Shining the Light on S.A.D.

​Dr. Terako Amison, Assistant Professor of Clinical Psychiatry and Behavioral Sciences and Psychiatry Clerkship Director at Vanderbilt, discusses Seasonal Affective Disorder (S.A.D.), its causes, and treatment options.

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Rosemary Cope:  Welcome to this edition of the Vanderbilt Health and Wellness Wellcast.  I am Rosemary Cope with Work/Life Connections, Employee Assistance Program.  I am here today with my colleague, Dr. Terako Amison, who received her undergraduate degree from Samford University and graduated from the University of Alabama School of Medicine.  She is an Assistant Professor of Clinical Psychiatry and Behavioral Sciences, and is also the Psychiatry Clerkship Director at Vanderbilt.  As we are all aware, things slow down in the winter months.  The days are darker and shorter, and many of us want to stay indoors and wrap up with a soft blanket, but how do you know when a seasonal change is a more serious problem?  Seasonal affective disorder, commonly called SAD, is a type of depression that appears during particular seasons of the year.  Dr. Amison, can you tell our listeners what they might notice if they are experiencing symptoms of seasonal affective disorder?

Dr. Terako Amison:  Seasonal affective disorder is typically associated with depressive episodes that start in one season and get better in another.  We generally think of the winter blues as depression that starts or gets worse in the fall or winter, and improves in the spring or summer.  Some of the symptoms that can be associated with depression are changes in sleep or appetite.  In particular, people with a fall or winter onset of seasonal affective disorder may notice that they may want to sleep or eat more.  When people are depressed, they may also notice that they don't concentrate as well, and that they have less motivation or energy to get things done.  In severe cases, people who become depressed can have thoughts of suicide or self-harm.  It is important to note that not all of these symptoms are present in every case, though.  We typically see people who report seasonal affective disorder that occurs in the fall and winter; however, there are some rare cases in which people notice the opposite, in that their moods get worse in the spring and summer, but improve in the fall and winter.  For the purpose of today's conversation, we will be focusing primarily on the type of seasonal affective disorder that is associated with a fall or winter onset.

Rosemary Cope:  What causes SAD?

Dr. Terako Amison:  So, there are a few things that are thought to cause seasonal affective disorder.  The biggest issue is less sunlight, which affects the sleep/wake cycle.  Also, cold weather and less sunlight can cause people to feel confined to being indoors, which can lead to feeling depressed.  Finally, alterations and chemicals in the brain that affect mood and sleep, such as serotonin and melatonin, are thought to also play a role.

Rosemary Cope:  How would I know if I need to consult a physician, and what kind of treatments are offered to help me?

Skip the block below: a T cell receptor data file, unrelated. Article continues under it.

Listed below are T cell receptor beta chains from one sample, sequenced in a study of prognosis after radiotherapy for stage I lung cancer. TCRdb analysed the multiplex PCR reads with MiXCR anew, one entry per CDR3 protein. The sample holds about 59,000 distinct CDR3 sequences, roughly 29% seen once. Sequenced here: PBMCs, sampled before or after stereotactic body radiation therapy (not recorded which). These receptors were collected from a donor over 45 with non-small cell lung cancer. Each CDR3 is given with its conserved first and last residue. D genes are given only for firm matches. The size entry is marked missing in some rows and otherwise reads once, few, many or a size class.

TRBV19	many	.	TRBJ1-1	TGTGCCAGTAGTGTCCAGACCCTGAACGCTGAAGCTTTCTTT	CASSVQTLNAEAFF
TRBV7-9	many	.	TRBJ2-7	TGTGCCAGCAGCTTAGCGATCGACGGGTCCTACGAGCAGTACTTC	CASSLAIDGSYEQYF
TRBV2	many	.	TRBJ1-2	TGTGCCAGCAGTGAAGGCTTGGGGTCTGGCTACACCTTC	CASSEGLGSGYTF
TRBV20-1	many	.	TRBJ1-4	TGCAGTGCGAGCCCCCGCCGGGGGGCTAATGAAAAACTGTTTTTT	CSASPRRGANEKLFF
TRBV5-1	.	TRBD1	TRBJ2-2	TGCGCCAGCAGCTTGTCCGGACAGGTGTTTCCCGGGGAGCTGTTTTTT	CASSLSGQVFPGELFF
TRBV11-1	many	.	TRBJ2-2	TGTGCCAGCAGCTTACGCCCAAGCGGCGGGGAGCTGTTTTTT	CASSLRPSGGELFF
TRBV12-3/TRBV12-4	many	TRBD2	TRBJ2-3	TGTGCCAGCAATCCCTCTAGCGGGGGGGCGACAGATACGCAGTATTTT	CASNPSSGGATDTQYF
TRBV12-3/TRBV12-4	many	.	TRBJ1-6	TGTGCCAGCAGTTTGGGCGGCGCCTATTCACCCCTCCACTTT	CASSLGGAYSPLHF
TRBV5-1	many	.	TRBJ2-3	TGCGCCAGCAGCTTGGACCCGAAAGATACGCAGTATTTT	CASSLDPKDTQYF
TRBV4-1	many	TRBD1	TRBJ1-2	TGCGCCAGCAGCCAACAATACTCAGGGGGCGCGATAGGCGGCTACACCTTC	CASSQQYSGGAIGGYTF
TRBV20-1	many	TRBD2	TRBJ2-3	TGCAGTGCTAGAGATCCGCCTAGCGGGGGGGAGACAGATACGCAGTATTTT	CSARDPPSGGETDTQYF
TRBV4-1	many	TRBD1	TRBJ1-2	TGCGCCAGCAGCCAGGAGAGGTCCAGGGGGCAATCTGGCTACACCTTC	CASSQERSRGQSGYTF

Dr. Terako Amison:  I would say that, when in doubt, it is always best to have any decline in mood evaluated.  It is especially concerning when a person has depression that is associated with a decline in functioning.  So, for example, a depressive episode would be really concerning if a person felt that they weren't able to go to work or to care for their children.  Turning to alcohol or elicit drugs to cope is also a warning sign.  Finally, having thoughts of suicide or self-harm are also signs that suggest that depression needs to be addressed.  Consulting with one's primary care provider is always a good place to start, and based on that consultation, the primary care provider can inform the person if seeing a mental health professional is warranted.  In regards to treatment options, the first line of treatment is an antidepressant in conjunction with light therapy.  Getting out and being exposed to natural sunlight is best, but of course, that isn't always feasible in the winter.  An alternative is using a light therapy box, which basically consists of sitting in front of a box that emits a bright light.  There are a few issues that are worth mentioning about a light box.  First, in order for light therapy to be effective, the box needs to emit light at about 10,000 lux.  So, this is going to be different than your standard light bulb.  Light boxes can be purchased online, and I encourage my patients to make sure that they buy the type that emits the appropriate number of lux.  Also, in order for light boxes to be effective, a person needs to be able to sit in front of it for at least 30 minutes once a day, typically in the morning.  The frequency of using the light box might need to be increased based on the response that the person gets.  The instructions that come with the light box will tell you how close you need to sit to the light box for it be effective, and a person shouldn't stare directly at the light box in order to avoid injury to the eyes.  People typically stop using the light box when spring and summer arrive.  In regards to the medication, some people will only use an antidepressant during the fall and winter, while others may decide to stick with the medication all year long.

Rosemary Cope:  Are there any websites that you would suggest to our listeners for more information?

Dr. Terako Amison:  I would suggest looking at UpToDate's website, which provides information on seasonal affective disorder in a format that is easy to understand.

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